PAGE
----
Illness as metaphor

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Vintage Books, 1979 - Family & Relationships - 85 pages
28 Reviews
In 1978 Susan Sontag wrote "Illness as Metaphor," a classic work described by "Newsweek" as "one of the most liberating books of its time." A cancer patient herself when she was writing the book, Sontag shows how the metaphors and myths surrounding certain illnesses, especially cancer, add greatly to the suffering of patients and often inhibit them from seeking proper treatment. By demystifying the fantasies surrounding cancer, Sontag shows cancer for what it is--just a disease. Cancer, she argues, is not a curse, not a punishment, certainly not an embarrassment and, it is highly curable, if good treatment is followed. Almost a decade later, with the outbreak of a new, stigmatized disease replete with mystifications and punitive metaphors, Sontag wrote a sequel to "Illness""as Metaphor," extending the argument of the earlier book to the AIDS pandemic. These two essays now published together, "Illness""as Metaphor "and "AIDS and Its Metaphors," have been translated into many languages and continue to have an enormous influence on the thinking of medical professionals and, above all, on the lives of many thousands of patients and caregivers.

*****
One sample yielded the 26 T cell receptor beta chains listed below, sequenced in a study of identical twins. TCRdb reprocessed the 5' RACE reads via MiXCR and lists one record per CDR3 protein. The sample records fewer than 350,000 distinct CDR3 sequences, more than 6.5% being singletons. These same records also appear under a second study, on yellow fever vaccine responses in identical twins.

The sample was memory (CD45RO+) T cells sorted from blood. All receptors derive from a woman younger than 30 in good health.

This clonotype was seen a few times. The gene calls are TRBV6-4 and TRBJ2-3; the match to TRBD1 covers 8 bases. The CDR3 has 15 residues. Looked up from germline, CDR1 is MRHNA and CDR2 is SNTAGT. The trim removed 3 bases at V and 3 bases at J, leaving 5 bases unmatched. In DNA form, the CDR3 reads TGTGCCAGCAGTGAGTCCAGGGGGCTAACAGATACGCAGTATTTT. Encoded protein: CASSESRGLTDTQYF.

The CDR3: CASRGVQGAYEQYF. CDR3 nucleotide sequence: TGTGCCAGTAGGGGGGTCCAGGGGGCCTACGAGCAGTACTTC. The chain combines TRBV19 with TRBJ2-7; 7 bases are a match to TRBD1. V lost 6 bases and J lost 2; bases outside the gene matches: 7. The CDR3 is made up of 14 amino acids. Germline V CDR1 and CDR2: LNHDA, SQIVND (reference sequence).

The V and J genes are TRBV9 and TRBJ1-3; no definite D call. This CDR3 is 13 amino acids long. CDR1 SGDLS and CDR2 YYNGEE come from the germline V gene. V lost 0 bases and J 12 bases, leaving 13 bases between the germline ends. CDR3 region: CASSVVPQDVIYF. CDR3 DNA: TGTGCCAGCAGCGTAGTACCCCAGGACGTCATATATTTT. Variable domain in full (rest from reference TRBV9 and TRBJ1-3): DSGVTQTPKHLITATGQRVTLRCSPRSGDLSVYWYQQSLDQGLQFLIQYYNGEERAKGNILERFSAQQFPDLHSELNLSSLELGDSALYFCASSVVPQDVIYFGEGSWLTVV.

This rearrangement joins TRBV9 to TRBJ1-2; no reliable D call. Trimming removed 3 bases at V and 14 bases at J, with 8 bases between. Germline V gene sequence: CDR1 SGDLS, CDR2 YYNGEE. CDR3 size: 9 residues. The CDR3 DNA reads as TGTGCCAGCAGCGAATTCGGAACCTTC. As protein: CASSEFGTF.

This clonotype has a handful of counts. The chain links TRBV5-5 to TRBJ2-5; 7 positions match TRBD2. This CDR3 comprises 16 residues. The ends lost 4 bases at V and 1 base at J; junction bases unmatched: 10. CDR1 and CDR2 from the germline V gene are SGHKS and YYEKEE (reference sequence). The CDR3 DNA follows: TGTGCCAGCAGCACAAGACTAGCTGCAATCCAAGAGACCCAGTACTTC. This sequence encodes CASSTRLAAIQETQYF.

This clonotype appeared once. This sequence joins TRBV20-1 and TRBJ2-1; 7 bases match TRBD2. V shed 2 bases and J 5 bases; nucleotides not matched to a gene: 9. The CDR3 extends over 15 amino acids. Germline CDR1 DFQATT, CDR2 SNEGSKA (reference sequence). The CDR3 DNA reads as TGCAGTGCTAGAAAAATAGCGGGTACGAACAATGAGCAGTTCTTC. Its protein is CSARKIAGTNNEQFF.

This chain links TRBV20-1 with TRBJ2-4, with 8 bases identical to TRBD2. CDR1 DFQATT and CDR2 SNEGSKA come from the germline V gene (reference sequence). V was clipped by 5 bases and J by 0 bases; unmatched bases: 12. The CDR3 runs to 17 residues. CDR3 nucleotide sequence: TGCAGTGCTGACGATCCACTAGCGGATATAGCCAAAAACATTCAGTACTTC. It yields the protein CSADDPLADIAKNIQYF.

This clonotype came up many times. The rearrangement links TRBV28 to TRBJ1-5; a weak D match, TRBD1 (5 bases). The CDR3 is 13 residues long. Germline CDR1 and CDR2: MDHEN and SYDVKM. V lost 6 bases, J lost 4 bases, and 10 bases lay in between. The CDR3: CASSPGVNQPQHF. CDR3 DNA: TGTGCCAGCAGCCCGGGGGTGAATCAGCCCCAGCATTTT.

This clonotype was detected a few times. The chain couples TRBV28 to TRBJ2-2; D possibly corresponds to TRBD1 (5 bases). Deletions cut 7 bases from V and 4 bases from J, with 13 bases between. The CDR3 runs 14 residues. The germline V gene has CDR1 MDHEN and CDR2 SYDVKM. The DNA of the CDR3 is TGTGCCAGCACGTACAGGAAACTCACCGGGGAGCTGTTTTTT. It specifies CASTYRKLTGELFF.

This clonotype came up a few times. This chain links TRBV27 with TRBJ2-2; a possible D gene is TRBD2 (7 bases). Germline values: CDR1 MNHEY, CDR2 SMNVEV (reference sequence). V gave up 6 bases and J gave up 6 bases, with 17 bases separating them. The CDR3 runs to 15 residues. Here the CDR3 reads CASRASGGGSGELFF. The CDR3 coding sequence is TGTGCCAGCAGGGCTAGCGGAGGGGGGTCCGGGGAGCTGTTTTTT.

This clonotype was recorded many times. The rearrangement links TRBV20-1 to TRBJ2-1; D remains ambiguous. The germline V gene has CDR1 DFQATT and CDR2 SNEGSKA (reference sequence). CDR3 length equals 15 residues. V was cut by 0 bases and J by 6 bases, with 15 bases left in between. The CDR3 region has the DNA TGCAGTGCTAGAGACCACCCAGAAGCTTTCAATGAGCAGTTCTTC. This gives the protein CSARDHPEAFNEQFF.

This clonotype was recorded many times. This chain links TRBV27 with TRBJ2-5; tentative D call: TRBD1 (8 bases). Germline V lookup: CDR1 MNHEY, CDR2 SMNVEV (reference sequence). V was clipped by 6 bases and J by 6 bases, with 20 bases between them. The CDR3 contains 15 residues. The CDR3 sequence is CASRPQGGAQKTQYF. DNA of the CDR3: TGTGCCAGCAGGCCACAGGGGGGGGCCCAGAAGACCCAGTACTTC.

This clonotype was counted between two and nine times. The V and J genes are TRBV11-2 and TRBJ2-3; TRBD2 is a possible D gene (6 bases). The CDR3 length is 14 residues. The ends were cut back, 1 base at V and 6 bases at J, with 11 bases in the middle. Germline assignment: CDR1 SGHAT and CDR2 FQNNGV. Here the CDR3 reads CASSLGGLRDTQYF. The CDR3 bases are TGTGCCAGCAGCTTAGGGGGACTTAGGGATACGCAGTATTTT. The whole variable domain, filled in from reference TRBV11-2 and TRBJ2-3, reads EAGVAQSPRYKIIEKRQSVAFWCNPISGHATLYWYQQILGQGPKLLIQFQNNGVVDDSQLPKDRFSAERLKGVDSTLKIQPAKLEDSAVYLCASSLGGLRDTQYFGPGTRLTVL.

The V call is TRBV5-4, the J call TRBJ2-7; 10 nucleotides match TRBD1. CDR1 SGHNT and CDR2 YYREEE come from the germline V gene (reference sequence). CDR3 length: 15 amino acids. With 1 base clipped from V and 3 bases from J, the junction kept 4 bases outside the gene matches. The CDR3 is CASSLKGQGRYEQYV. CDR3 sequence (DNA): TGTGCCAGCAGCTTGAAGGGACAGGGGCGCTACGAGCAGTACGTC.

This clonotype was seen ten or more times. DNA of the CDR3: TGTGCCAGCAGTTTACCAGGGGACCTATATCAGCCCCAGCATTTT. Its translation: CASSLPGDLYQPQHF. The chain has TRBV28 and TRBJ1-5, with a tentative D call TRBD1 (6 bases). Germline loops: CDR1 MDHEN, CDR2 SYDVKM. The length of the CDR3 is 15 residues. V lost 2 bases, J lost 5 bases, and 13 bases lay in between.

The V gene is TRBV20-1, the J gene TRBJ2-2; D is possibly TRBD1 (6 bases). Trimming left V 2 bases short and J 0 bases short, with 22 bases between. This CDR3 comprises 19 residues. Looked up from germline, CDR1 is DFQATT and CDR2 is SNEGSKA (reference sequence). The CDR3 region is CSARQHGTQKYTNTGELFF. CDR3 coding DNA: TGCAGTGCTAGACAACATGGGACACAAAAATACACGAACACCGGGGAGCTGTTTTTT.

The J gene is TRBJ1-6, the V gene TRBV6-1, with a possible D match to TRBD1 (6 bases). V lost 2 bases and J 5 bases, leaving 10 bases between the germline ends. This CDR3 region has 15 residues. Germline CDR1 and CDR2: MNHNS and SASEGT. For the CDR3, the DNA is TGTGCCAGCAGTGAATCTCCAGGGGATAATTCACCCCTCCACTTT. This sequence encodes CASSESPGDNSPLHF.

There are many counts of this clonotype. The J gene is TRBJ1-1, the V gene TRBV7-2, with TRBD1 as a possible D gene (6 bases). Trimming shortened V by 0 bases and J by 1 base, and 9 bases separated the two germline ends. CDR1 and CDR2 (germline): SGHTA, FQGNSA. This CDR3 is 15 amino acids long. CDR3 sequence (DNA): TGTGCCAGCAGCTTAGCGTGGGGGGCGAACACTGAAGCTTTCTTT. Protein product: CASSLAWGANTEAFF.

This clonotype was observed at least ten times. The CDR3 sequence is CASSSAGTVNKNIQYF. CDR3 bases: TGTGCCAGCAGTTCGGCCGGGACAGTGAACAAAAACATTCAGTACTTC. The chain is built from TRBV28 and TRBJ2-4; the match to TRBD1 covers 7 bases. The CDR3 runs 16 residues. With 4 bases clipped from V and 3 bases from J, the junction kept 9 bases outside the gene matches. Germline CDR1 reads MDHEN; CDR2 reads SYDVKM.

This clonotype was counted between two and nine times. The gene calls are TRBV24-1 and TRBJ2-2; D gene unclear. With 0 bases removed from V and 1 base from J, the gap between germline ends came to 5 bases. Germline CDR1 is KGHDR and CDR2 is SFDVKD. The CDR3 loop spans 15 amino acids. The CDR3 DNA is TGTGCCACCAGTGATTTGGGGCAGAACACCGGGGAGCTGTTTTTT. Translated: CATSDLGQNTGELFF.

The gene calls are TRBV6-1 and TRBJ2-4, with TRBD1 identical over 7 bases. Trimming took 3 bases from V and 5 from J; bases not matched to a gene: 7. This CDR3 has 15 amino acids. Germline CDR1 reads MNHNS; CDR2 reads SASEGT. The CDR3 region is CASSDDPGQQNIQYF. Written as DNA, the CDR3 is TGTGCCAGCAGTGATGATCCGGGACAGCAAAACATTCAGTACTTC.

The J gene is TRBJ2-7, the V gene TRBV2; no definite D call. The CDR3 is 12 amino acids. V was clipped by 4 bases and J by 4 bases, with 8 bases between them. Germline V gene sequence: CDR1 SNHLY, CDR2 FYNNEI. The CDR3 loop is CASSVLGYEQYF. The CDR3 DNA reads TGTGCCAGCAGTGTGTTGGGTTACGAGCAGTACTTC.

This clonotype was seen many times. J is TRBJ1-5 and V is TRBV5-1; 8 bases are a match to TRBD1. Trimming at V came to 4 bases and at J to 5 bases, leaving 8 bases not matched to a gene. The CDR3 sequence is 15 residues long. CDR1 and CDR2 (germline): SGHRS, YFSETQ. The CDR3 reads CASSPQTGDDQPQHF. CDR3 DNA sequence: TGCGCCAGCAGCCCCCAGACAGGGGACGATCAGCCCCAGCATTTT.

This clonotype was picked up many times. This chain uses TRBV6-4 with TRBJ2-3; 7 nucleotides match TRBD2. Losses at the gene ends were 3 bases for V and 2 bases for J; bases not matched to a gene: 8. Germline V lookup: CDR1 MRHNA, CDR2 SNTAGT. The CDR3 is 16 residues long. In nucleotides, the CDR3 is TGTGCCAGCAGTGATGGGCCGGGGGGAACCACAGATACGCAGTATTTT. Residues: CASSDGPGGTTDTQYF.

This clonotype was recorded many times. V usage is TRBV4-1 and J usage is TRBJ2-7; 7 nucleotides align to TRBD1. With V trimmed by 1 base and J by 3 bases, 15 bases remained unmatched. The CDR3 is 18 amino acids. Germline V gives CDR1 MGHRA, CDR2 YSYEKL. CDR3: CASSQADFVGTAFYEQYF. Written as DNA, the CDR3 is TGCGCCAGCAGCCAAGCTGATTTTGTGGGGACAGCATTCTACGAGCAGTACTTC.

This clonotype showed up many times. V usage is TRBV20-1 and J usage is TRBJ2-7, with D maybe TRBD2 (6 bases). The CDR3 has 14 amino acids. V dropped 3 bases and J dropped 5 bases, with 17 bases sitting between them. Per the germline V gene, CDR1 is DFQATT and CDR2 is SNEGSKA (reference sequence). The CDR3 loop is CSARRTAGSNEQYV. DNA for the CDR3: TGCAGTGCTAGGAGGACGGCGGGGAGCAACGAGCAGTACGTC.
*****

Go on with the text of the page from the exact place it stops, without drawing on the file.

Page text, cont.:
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Review: Illness as Metaphor

User Review  - Marck Rimorin - Goodreads

Brilliant. A very incisive piece on metaphor, from the lens of cancer and tuberculosis. A must-read; a masterclass of social criticism. Although can be quite difficult to read especially at Part 9. Read full review

Review: Illness as Metaphor

User Review  - Ashley - Goodreads

I'm not really sure what I was expecting, but I'm not really walking away from this book with much to say. It probably doesn't help that I read most of this well over a month ago, and I just now ... Read full review

Contents

Section 1
3
Section 2
20
Section 3
26
Copyright

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About the author (1979)

Susan Sontag is the author of four novels, "The Benefactor, Death Kit, The Volcano Lover, "and "In America," which won the 2000 National Book Award for fiction; a collection of stories, "I, etcetera"; several plays, including "Alice in Bed"; and five works of nonfiction, among them "Against Interpretation "and "On Photography," which won the National Book Critics Circle Award for criticism. Her books are translated into thirty-two languages. In 2001, she was awarded the Jerusalem Prize for the body of her work, and she received the Prince of Asturias Prize for Literature in 2003.